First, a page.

That part I liked… the idea that God provides for me, even if I’d prefer God provided a little more month to month. And I felt pretty good about the concept that God might even trust me enough to let me decide how to use that money.
But then they went on to say that the best window into what we prioritize in life is our check register… I wrote a lot more checks back then. Now I’d probably challenge people to look online at their bank statement.
Anyway, the idea was that our financial activities can be a window into our spiritual health. We just needed to look at how that money gets spent each month.
How much goes to me, my comfort, my desires?
How much goes back out to the community?
How much goes toward glorifying God in some way?
The idea wasn’t to shame me or anyone else in the room that day… or to make us feel guilty for being at a retreat when others couldn’t afford the day off. Nor do I share this to shame anyone here today.
The idea is that we need to think about our spending and our wealth. We need to look at the habits or patterns in our relationship with money, and see if those choices reflect what we affirm in our faith.
Yes, we’re going to pay for housing and the utilities that make it a home. And yes, we’ll be buying food and beverages. But as we worked through the different categories of a typical budget, a question began to form in my mind:
If there is only so much money at the end of the month (which already includes my tithe and special offerings), how can my basic spending become part of building the Kingdom of God?
Which of course led me to wonder….
Is my household feasting or eating our daily bread? Are there others suffering because of the farming and hiring practices that bring our food to the grocery stores? Can I make different choices that might even bring about change?
Is my household using electricity and gasoline wisely? Knowing I am driving a lot for work, are there ways to conserve for other trips around town? Is it time to look at a different, more economical car?
And looking beyond my front porch, might there neighbors- right around me – that I could offer a meal or a ride to the store so that they can use that food or gas money for a prescription or other need?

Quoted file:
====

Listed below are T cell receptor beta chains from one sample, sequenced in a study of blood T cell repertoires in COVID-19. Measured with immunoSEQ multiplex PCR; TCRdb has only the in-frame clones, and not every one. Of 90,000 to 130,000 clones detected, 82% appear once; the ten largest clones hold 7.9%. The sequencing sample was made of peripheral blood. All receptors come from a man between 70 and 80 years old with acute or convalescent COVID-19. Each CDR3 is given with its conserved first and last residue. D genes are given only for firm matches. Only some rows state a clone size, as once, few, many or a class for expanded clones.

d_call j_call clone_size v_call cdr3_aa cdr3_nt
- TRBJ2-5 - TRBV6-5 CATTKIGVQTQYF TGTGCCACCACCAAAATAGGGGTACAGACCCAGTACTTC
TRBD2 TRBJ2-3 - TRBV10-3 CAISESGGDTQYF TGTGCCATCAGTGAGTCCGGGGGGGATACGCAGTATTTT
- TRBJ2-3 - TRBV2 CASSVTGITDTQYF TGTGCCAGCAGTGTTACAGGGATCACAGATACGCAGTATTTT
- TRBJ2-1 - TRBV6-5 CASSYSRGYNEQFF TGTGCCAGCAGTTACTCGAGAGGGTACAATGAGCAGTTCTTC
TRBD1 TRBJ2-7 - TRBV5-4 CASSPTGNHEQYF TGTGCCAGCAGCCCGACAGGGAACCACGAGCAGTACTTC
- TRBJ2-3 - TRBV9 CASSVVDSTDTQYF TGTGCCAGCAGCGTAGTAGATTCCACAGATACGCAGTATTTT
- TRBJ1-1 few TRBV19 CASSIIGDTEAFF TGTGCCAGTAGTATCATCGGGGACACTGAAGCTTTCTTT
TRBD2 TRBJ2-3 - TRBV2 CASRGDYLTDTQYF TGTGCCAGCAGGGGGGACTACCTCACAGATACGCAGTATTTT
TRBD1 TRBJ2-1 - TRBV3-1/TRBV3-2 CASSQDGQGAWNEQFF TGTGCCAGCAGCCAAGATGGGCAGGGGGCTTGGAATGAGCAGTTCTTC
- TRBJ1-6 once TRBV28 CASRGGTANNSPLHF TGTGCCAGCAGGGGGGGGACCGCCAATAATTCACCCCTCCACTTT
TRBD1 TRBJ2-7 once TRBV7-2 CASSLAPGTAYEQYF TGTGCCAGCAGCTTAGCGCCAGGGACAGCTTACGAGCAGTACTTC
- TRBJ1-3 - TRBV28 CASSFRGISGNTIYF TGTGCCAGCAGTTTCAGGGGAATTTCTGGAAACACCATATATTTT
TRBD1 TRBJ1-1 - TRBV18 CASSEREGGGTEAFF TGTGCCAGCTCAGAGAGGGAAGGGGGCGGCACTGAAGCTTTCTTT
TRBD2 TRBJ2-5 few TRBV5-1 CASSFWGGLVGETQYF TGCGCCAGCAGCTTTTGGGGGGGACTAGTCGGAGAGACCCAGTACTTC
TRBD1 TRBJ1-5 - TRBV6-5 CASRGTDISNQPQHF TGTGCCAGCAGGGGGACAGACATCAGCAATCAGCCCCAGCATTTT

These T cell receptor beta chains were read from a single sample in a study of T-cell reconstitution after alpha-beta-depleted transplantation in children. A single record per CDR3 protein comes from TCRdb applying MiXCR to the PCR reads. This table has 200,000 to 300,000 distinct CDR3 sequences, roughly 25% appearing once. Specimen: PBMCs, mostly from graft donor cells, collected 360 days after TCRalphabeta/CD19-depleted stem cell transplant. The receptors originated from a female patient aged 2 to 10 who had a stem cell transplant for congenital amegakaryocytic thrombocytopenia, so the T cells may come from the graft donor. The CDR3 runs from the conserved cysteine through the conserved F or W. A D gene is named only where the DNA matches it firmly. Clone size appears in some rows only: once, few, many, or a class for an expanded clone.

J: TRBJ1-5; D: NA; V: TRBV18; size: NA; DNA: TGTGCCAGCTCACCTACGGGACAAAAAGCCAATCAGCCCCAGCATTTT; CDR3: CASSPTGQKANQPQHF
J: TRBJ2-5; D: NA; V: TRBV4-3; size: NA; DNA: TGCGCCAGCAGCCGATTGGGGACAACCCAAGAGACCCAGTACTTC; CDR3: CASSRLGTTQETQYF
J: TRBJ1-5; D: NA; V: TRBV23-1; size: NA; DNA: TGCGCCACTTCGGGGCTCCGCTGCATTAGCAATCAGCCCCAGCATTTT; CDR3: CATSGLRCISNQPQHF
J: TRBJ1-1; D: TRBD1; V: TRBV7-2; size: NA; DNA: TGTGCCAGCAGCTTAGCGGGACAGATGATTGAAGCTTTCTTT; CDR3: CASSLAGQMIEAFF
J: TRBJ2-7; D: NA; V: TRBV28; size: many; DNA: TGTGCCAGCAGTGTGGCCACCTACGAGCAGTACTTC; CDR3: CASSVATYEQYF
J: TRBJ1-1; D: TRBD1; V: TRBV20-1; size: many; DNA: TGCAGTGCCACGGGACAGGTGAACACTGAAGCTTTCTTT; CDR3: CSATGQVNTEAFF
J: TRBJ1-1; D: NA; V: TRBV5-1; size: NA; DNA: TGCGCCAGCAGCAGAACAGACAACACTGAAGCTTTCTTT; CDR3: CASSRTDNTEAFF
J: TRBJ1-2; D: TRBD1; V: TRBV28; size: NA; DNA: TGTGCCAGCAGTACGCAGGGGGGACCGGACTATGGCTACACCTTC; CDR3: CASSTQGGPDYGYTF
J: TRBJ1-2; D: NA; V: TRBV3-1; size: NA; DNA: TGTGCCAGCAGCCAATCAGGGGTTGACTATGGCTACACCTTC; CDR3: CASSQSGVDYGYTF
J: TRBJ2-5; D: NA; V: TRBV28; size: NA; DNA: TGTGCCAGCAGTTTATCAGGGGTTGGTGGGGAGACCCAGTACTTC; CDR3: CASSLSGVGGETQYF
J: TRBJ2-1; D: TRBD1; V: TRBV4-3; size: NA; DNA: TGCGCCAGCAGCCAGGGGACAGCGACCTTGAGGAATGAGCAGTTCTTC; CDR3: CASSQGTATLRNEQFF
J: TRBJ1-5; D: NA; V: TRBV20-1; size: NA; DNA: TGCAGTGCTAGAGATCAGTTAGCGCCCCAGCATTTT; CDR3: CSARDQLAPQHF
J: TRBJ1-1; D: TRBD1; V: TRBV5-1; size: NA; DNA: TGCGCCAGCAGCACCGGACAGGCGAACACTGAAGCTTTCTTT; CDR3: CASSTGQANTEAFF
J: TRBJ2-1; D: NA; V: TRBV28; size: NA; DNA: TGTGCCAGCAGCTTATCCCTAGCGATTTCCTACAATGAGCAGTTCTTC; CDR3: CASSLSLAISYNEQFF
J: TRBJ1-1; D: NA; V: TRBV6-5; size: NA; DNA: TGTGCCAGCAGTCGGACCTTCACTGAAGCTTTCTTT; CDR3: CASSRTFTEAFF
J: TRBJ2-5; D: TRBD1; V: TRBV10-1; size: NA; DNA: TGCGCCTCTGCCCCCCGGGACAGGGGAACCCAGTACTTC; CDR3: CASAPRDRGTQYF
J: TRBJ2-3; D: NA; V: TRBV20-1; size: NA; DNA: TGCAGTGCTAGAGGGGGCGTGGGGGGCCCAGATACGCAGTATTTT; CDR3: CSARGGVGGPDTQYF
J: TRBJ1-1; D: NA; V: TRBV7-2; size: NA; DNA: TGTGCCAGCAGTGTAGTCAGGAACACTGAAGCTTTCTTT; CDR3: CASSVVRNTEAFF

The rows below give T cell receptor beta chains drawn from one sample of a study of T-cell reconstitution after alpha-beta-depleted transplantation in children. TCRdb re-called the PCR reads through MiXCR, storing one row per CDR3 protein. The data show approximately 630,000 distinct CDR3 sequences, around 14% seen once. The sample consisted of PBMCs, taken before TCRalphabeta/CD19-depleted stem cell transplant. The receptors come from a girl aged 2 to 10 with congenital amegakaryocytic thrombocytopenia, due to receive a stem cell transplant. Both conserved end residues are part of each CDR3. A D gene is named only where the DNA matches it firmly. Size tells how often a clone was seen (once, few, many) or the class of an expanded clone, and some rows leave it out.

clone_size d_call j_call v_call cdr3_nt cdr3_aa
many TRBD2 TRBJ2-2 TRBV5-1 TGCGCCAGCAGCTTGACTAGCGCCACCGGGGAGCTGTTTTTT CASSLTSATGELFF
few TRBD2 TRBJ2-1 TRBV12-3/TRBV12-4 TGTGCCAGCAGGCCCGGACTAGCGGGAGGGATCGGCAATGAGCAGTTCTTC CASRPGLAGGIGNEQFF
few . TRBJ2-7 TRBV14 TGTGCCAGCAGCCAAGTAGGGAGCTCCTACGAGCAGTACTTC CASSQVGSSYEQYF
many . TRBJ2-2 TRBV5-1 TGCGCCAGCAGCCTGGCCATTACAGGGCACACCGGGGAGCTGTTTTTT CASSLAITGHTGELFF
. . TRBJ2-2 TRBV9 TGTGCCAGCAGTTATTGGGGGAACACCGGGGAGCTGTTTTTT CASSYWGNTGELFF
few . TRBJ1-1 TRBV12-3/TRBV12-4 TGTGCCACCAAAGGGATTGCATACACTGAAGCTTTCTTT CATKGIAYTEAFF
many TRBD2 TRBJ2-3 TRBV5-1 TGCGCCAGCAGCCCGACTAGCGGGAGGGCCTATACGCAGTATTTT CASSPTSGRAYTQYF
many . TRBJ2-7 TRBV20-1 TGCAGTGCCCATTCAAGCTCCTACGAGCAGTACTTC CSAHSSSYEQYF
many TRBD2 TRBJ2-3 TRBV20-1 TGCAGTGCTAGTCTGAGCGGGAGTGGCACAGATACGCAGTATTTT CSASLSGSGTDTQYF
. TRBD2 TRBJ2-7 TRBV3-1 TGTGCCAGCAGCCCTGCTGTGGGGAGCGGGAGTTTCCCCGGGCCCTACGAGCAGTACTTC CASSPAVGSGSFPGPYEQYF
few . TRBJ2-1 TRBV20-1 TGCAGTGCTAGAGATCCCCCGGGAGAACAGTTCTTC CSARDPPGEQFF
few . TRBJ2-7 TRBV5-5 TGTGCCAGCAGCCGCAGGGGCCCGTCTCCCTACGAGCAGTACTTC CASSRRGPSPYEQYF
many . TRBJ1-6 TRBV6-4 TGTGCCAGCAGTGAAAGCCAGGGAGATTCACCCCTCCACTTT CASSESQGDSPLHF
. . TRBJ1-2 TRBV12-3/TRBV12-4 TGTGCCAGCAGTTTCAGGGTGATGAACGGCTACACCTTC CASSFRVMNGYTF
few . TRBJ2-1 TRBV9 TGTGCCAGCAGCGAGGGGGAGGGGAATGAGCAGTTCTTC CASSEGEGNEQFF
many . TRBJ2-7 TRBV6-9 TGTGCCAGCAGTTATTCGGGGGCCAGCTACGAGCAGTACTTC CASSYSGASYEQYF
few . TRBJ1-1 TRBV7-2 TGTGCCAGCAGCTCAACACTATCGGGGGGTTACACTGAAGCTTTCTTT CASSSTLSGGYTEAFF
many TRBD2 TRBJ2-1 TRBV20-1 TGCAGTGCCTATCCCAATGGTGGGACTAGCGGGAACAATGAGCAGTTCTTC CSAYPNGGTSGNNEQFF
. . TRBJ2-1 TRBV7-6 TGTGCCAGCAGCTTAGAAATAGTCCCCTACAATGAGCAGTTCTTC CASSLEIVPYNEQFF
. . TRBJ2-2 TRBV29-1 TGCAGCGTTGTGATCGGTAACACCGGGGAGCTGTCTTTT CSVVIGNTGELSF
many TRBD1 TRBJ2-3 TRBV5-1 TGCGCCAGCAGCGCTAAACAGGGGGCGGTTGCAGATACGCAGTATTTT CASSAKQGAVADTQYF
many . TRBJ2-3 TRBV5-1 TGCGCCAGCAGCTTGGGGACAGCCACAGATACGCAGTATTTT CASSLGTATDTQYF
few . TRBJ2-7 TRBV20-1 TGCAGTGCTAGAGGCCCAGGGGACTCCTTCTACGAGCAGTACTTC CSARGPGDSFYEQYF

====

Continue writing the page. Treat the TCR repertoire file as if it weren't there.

I know for a fact that there are ways that I overspend, and frivolously spend.
I know this in part because I go back and do this exercise a few times a year. Color coding and looking closely at how I am sending all those pennies out into the world.
I do this because I need that regular reminder to re-orient my heart toward my neighbors and away from my love for Dunkin Donuts coffee…
But guys – here’s the deal – even if I did better every day… even if I set aside all the money I spend on extras and meals out and toys… I couldn’t put a dent in the needs of this city, much less this nation or the world.
That takes all of us.
All of our checkbooks.
I mean ALL all of us.
That takes changes to our budgets in our churches, our cities, our states and nations…
And here’s the thing… right now in most every level of government, decisions about how our collective funds will be spent are being made. And at almost every level of government, those decisions are being made by some of the richest people in what remains the richest country in the world.
The decisions being made about health care, mental health care, the health of waterways and oceans, the protection of wildlife and forests, the use of all of our natural resources…
Decisions about how schools will be funded, whether or not there will be social safety nets like SNAP, Medicare, and even social security…
These decisions are being made by people who have long been well-insulated and separated from their neighbors. They are being made inside buildings with very thick walls.
These decisions are being made at a time when leaders claim to be followers of Jesus.
They are being made in a time when there are very few real relationships being maintained across ideological lines.
And the world is watching.
But the world isn’t just watching the leaders making these decisions.
People are watching the church
People who might not ever show up in this building are reading the words of Jesus – our Savior. And they are comparing those words to the actions made by people calling our nation a Christian nation.
You can bet they will be asking some hard questions- of us.
I pray that we are ready to answer them.
Because just like the rich man, like the Pharisees, we can’t claim ignorance-
We have the witness of the prophets, and their calls to acts of justice and mercy.
We have the commands of God from the very beginning to care for the earth and to care for one another.
We have the reminders throughout the New Testament letters that we belong to one another.
And we have the teachings of Christ, who is indeed risen from the dead, revealing the power of God over sin and the brokenness of the world.
But unlike the rich man… we have time.
There is still time for repentance.
There is still time for forgiveness.
There is still time for relationships to be established, for reconciliation to begin
There is still time for us to to join in God’s work as the kingdom comes near and God’s will is done in this time and this place
If we are ready for the work, ready for the challenge, there still room for travelers on the road to resurrection.